Today my second set of students chose the readings from online magazines. These are the stories they chose (it was all fiction, to my surprise) and the things we talked about.
Yuvi Zalkow -- "Sketch of a Relationship" -- Storyglossia
Here of course the form is very important. The story sketches the progression of a relationship between two characters by showing us scenes sampled from certain days. We talked about the way it starts out pretty close and scene-based, but, as more time passes between sections, things are often more abstracted and narrative-oriented. Derives a lot of its narrative energy from this structure. Also the student appreciated its resolution of the relationship (she sees unambiguously happy endings as unrealistic; I wanted to tell her literary fiction largely agrees but it felt like the wrong time).
Liz Chamberlin -- "Sisters are from Mars, Sisters are from Vegas" -- Storyglossia
Storyglossia continues its domination. This student chose the story because he identified with it both because of biographical similarities (he has four sisters, and I guess some natural tension with them) and in spite of biographical differences (turns out the protagonist is a girl, which he isn't). This led naturally to a discussion of how specificity is necessary for universality. The energy derived from close observation. The arc of the sisters' relationship: he likes how bad things get, the bitter ending. We also talked about the way the second person works here (short version: usually 2nd person sucks, this time it didn't) and how the paragraphs always place "you" immediately. The structural similarities to the previous story, and the differences: both show us little pieces and we infer the whole, however this one is more regular in its passage of time and less dependent on disjunctions.
Mimi Vaquer -- "Creative Handwriting" -- Storyglossia
Okay clearly Storyglossia is doing something right here. My students seem to really like the site. Anyway, the student enjoyed the strange logic of the story, the progression from a fairly familiar situation to a totally unfamiliar one, the pleasure of each paragraph's relationship to the structure of the whole. We talked about the way the paragraphs relate to each other, as well: the empty space between each one (not characteristic of Storyglossia) can contain any amount of time, space, etc. The way each paragraph has its own little charge.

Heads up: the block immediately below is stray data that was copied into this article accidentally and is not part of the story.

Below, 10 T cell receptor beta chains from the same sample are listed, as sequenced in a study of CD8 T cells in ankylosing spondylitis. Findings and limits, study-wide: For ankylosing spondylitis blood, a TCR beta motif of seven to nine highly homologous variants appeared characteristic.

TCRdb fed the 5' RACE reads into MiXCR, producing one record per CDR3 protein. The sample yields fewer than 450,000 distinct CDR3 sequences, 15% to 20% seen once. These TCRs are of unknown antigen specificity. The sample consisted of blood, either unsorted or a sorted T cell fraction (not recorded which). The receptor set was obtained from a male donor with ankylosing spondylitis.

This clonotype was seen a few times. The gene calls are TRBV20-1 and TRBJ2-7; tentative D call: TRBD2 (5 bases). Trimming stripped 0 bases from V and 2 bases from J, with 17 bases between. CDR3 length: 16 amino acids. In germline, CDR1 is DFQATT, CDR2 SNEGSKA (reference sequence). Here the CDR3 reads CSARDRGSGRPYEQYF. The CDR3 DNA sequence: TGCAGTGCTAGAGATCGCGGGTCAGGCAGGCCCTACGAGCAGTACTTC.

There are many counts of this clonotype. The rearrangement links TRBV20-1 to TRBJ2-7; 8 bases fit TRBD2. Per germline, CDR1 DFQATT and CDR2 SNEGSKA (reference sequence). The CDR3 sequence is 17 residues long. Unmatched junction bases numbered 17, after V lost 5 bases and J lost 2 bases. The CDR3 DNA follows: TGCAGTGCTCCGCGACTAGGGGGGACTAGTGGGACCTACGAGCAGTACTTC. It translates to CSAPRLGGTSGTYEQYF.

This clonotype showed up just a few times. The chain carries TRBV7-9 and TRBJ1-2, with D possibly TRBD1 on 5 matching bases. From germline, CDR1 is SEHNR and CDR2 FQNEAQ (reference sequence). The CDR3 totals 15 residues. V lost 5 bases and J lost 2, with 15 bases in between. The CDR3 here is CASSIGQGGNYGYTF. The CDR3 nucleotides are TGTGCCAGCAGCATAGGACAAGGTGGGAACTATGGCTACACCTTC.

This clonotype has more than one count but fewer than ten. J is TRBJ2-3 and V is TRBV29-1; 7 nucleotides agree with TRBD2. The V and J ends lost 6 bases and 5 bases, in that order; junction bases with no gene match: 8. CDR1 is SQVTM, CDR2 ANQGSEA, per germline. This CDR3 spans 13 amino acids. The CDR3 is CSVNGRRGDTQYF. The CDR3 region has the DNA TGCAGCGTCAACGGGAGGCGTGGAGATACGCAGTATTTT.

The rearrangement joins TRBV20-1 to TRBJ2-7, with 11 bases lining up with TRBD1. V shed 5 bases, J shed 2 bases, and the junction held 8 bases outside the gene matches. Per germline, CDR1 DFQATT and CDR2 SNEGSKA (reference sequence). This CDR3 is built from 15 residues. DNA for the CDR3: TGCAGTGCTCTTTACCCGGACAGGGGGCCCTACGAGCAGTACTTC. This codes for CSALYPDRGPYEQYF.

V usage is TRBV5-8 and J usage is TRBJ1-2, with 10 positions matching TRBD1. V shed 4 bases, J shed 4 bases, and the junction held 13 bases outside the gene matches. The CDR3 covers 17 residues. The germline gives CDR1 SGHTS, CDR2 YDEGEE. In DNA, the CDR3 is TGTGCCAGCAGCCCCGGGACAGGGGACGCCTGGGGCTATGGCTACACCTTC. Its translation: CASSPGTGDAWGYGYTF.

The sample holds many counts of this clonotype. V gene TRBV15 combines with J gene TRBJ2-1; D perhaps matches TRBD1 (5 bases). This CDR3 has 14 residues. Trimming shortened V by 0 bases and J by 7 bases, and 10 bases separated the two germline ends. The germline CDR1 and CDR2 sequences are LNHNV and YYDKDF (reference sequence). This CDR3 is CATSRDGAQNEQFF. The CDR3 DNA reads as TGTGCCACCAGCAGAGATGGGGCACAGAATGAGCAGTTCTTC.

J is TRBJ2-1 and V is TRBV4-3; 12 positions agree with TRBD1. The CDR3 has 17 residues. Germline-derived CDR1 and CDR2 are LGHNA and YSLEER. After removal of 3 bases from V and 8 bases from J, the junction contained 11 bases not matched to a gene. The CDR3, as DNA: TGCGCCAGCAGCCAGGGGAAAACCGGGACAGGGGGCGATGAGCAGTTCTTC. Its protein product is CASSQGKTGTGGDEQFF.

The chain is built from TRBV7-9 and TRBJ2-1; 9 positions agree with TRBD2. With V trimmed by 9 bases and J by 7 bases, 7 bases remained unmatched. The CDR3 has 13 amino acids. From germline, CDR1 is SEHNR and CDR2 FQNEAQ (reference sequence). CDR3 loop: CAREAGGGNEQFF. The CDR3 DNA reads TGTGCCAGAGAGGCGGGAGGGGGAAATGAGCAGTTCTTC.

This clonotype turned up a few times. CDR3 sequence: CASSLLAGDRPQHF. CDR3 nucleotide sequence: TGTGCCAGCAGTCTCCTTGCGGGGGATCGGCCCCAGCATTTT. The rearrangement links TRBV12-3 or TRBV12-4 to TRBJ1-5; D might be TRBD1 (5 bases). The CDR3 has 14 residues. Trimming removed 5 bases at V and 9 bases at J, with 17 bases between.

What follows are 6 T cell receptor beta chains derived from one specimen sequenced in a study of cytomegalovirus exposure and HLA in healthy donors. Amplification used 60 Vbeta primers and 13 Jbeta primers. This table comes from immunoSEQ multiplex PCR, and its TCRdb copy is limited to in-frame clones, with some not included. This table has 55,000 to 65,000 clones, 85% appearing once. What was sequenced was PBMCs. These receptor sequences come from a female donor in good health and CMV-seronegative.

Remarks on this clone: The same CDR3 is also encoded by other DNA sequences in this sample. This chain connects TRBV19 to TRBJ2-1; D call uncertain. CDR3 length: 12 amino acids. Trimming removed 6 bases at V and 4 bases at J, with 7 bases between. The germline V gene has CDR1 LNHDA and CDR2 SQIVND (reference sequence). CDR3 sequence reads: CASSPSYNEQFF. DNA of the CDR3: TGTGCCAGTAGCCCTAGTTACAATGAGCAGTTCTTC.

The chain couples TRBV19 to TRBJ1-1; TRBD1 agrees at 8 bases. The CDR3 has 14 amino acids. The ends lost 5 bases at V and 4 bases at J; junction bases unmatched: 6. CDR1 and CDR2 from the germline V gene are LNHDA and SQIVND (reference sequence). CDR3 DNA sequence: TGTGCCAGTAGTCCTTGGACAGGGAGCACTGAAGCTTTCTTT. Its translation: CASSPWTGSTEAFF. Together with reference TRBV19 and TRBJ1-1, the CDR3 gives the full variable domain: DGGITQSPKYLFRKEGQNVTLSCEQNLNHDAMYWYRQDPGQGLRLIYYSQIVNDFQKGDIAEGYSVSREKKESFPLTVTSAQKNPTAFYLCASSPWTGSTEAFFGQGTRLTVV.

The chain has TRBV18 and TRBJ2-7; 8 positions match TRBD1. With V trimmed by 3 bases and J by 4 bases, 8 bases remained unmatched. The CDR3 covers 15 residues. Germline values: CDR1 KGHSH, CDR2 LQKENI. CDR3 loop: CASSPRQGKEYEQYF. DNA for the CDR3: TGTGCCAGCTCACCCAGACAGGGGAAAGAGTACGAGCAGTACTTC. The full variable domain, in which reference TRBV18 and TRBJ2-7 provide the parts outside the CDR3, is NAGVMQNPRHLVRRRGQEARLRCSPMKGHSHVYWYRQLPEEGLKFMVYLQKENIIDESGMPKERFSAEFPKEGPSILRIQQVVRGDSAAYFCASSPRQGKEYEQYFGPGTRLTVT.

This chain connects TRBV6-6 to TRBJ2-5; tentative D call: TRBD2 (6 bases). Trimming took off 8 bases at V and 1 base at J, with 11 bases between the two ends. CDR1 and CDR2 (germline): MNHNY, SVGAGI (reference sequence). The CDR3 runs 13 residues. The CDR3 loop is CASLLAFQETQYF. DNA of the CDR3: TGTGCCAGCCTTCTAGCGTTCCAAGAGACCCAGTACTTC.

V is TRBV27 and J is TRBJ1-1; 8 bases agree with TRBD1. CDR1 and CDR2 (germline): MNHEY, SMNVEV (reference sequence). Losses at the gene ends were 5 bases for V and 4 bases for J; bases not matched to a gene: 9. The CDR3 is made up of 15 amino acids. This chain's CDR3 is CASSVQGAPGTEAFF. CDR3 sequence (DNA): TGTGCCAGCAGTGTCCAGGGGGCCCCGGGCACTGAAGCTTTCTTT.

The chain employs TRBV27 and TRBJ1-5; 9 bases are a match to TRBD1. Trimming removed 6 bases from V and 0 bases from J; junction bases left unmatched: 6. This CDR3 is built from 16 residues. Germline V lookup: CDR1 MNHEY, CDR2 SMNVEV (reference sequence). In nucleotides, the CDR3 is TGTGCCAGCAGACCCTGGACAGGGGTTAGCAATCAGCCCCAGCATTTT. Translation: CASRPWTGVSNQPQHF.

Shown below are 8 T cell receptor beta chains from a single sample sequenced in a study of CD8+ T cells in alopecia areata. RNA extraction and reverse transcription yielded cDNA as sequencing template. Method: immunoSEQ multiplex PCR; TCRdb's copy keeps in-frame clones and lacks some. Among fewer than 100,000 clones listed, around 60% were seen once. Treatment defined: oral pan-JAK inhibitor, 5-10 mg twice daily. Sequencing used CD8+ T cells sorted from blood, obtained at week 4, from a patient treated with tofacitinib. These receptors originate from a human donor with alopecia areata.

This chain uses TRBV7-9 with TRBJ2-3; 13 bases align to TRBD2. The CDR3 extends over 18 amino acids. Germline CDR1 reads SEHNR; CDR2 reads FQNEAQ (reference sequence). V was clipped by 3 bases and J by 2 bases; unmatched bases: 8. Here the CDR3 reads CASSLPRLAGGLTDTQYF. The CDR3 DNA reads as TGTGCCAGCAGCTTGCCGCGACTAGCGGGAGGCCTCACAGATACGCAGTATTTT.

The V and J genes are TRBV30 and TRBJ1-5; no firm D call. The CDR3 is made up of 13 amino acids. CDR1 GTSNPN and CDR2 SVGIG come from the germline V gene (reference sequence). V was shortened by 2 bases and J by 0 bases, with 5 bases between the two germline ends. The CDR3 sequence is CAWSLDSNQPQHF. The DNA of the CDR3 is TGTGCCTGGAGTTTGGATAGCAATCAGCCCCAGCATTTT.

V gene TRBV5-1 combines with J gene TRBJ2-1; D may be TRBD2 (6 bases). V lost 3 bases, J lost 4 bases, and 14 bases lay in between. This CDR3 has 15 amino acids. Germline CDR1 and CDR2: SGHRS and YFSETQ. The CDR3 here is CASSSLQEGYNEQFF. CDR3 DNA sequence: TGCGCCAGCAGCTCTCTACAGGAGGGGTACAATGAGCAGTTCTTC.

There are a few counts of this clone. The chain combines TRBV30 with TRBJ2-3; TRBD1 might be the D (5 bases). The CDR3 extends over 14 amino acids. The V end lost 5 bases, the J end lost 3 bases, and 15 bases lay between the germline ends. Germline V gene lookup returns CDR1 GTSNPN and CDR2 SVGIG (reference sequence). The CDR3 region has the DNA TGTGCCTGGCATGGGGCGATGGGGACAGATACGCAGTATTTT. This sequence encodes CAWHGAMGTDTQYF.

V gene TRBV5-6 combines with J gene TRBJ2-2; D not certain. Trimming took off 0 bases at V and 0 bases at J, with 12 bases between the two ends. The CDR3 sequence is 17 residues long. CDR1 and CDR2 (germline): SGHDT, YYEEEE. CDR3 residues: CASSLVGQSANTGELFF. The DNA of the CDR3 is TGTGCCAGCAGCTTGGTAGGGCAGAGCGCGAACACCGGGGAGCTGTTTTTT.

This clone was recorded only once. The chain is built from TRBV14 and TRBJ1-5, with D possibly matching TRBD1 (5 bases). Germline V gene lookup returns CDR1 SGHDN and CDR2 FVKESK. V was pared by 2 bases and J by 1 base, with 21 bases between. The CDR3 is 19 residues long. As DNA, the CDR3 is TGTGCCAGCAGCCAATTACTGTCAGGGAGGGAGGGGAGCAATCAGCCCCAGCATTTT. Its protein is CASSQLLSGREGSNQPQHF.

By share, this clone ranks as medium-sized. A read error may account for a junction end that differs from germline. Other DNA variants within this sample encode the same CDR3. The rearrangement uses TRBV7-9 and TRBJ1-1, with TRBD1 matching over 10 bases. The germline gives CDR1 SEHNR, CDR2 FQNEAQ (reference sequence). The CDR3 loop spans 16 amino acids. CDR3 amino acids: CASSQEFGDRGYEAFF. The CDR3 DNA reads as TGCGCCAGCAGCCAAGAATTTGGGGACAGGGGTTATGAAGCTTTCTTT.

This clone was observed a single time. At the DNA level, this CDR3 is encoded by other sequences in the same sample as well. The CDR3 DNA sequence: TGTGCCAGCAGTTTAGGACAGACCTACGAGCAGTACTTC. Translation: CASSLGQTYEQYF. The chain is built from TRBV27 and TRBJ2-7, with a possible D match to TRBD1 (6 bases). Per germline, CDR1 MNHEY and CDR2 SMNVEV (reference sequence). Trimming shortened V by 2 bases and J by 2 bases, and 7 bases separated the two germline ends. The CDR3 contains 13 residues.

Daphne Buter -- "Why Do Parents Kill the Children of Other Parents" -- NOO Journal
The student emphasized the philosophical content of this story, and the way that in spite of its rather explicit argument there also enters some mystery in particular bits of description and image. Honestly a little sentimental for my liking but we had a good discussion about the choices that were made in terms of description, and in terms of what was said and what was not.
Traci O'Connor -- "Five-Gallon Bucket," "Cicada" -- PANK Magazine
These are my favorites of the bunch, which fact I admitted in class. The students appreciated the way in which the first story progresses exclusively through image and description, and then the way the last sentence reveals and twists so much. I pointed to the power of brevity for a story like this, the way the turn and the images are made more effective by our ability to hold it all in mind at once. We talked about the way "Cicada" gets so much energy out of its focus on and use of one structure, essentially one sentence. The power of her choice of word and image. And so on.
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